• Options are very cheap to trade
  • You can trade on or off-exchange
  • Risk is limited to premium (if you are a buyer)
  • High potential returns versus risk when buying out of the money calls
  • Lots of strategies to speculate on volatility and price movement
  • Can be used to protect your long term investments

The benefits of options trading include having a fixed and known downside or maximum loss, if you are just long puts or calls then your maximum loss will always be the premiums you pay plus any commissions or fees.

Options allow you to take a geared or leveraged position when compared to trading in the underlying. That is you can gain greater exposure for a smaller initial outlay. Strategies such as covered call writing can be used to create income streams to boost a portfolio’s returns.

Disadvantages of using an options broker:

  • Options can quickly become illiquid and or worthless
  • Risk is potentially unlimited if you write options
  • Options are traded in fixed lots so exact exposure is hard
  • You have to pay tax on options trading profits (unless spread betting)

The biggest risk in options trading is that they have a finite life or fixed expiry date, unlike a CFD which could theoretically run forever.

The time value of options steadily decays over their lifetime and is one of the reasons why the majority of options expire worthless. That time decay is not linear in that time value decays very quickly at the end of an options lifetime.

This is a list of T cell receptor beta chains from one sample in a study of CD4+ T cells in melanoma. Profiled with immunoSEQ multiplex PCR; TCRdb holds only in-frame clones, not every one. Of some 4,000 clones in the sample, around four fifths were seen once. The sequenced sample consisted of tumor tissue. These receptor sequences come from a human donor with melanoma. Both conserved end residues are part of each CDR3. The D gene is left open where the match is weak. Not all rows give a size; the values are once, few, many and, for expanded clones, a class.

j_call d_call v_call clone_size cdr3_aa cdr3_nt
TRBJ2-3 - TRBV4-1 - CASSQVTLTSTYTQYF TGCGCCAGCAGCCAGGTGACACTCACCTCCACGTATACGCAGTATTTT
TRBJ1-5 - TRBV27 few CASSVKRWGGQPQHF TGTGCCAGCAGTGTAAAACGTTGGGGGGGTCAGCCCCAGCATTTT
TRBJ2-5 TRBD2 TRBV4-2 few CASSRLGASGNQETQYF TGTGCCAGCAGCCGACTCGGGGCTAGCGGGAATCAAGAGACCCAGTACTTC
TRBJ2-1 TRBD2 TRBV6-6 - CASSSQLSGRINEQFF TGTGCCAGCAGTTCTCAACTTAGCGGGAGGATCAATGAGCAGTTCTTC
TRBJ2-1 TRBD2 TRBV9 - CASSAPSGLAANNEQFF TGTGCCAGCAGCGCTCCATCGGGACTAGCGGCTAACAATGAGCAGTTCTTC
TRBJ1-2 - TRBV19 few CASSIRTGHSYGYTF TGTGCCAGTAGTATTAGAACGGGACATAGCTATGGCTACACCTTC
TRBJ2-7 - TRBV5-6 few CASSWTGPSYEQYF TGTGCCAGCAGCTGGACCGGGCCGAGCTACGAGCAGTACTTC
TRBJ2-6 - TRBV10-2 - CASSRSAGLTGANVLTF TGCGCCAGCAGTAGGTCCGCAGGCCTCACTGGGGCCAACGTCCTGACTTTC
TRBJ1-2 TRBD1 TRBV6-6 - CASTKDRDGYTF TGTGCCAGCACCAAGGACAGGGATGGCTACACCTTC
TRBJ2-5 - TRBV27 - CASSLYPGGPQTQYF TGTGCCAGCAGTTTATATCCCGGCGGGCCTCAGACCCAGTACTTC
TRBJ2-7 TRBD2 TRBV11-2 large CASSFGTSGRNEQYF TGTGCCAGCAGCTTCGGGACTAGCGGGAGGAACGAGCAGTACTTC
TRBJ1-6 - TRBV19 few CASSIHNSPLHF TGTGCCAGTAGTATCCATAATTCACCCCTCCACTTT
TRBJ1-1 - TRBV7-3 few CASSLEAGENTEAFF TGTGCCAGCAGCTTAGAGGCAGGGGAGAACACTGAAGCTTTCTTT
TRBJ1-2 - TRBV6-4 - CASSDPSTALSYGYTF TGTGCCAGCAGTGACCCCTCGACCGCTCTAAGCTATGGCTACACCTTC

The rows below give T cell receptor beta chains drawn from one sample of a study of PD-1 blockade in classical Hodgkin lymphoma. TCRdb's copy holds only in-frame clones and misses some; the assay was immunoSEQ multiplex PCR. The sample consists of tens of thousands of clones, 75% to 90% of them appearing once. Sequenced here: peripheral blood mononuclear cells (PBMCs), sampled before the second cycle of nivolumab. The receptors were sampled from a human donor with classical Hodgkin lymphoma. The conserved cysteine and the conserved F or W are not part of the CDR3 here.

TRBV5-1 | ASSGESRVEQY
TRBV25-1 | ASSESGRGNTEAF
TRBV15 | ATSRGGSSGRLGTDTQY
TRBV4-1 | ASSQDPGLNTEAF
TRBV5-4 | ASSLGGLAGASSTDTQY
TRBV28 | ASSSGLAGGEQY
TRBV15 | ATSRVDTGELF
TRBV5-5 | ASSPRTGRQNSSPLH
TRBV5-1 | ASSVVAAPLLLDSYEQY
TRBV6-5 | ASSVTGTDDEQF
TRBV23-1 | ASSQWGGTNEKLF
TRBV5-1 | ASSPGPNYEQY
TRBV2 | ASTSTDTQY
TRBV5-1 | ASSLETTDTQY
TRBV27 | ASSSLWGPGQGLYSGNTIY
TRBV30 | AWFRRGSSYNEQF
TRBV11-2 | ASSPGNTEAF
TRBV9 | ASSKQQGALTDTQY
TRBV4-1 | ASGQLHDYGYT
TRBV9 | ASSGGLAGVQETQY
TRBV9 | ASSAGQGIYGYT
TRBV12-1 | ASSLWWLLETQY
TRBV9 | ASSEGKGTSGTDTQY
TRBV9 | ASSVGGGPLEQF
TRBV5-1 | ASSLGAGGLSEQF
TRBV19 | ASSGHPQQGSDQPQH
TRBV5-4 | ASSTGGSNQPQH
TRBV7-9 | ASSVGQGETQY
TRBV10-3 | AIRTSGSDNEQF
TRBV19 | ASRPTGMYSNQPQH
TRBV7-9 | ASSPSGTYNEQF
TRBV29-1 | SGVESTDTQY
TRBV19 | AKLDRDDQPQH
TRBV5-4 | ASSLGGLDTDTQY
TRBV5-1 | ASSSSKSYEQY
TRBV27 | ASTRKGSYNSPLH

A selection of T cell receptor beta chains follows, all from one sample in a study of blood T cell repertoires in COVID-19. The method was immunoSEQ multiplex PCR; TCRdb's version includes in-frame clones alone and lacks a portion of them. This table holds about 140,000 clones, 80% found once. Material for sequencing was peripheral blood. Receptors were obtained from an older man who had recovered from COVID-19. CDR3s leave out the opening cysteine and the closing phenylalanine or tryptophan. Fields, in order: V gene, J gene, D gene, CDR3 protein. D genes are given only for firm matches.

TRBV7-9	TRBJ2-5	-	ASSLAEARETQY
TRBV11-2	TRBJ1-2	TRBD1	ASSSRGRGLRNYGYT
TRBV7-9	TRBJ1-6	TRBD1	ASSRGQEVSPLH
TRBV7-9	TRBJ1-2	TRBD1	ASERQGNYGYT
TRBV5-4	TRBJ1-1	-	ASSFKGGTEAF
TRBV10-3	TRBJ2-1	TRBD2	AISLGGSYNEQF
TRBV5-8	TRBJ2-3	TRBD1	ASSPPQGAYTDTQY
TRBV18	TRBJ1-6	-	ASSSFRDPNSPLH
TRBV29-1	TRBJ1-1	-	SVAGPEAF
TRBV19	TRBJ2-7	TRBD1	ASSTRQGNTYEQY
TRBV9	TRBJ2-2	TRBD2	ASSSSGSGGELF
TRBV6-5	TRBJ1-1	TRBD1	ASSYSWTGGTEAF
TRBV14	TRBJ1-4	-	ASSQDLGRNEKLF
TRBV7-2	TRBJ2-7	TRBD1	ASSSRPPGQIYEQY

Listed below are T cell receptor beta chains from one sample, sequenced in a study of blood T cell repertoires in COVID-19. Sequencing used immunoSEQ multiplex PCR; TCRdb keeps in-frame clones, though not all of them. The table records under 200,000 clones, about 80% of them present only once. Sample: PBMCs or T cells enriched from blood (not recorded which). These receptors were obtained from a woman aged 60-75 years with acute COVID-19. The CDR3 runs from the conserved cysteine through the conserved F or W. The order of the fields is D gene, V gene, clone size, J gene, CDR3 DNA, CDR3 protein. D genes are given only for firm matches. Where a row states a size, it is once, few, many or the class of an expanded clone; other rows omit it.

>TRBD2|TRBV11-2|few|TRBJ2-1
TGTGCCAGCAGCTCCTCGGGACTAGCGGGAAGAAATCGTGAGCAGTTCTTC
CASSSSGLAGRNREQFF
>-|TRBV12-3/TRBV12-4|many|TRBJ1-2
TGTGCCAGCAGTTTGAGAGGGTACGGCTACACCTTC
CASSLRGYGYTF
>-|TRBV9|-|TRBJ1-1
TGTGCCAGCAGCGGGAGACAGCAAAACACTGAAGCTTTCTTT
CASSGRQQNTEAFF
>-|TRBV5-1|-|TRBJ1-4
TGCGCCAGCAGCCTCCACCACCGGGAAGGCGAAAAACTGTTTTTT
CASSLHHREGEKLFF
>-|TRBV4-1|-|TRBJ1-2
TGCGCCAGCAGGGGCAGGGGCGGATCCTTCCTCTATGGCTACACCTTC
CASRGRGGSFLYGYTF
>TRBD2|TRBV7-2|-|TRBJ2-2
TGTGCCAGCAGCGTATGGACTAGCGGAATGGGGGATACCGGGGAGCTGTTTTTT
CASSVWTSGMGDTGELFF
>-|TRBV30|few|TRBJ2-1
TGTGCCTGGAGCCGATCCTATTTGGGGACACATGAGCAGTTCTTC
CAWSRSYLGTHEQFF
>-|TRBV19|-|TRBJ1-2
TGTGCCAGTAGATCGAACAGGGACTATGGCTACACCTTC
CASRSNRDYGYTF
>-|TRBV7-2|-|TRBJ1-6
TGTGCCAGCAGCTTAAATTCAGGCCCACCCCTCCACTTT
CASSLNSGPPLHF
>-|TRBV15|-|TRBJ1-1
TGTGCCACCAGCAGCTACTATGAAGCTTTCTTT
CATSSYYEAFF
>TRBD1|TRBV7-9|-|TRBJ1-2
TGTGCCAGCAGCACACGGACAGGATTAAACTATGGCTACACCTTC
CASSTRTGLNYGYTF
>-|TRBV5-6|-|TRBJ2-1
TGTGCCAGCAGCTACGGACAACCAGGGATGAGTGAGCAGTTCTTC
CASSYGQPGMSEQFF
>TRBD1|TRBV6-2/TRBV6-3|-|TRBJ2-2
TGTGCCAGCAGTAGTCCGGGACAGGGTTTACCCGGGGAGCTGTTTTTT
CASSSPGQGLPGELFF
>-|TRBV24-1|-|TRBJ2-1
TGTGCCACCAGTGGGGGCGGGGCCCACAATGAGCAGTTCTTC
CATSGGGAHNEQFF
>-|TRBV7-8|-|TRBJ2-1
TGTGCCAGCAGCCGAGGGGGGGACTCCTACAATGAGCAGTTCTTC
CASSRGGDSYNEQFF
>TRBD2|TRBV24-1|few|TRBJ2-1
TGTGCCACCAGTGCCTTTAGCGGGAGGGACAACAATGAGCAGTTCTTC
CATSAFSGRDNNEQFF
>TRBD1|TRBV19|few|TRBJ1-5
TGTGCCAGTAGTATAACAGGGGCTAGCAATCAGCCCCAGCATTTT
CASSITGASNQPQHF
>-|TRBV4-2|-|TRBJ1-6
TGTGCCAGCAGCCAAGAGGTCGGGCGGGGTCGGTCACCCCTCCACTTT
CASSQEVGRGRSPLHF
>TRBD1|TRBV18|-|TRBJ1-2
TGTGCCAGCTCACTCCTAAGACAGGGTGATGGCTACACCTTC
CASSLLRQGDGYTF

That means that short-dated options have very little or any time value within their price and therefore they are entirely composed of intrinsic value and short term volatility and in those circumstances the risk of losing all of the premium paid for the options is significant.

However, there are also significant risks in selling options for example by selling or going short of call options you have an open-ended risk because there is no limit to how high the price of the underlying instrument. This risk can be ameliorated by selling call options against an equal holding in the underlying instruments. However, traders should be very clear about the risk profiles of their options strategies because this is an area where a little knowledge can be very dangerous indeed.

Protecting your portfolio with options trading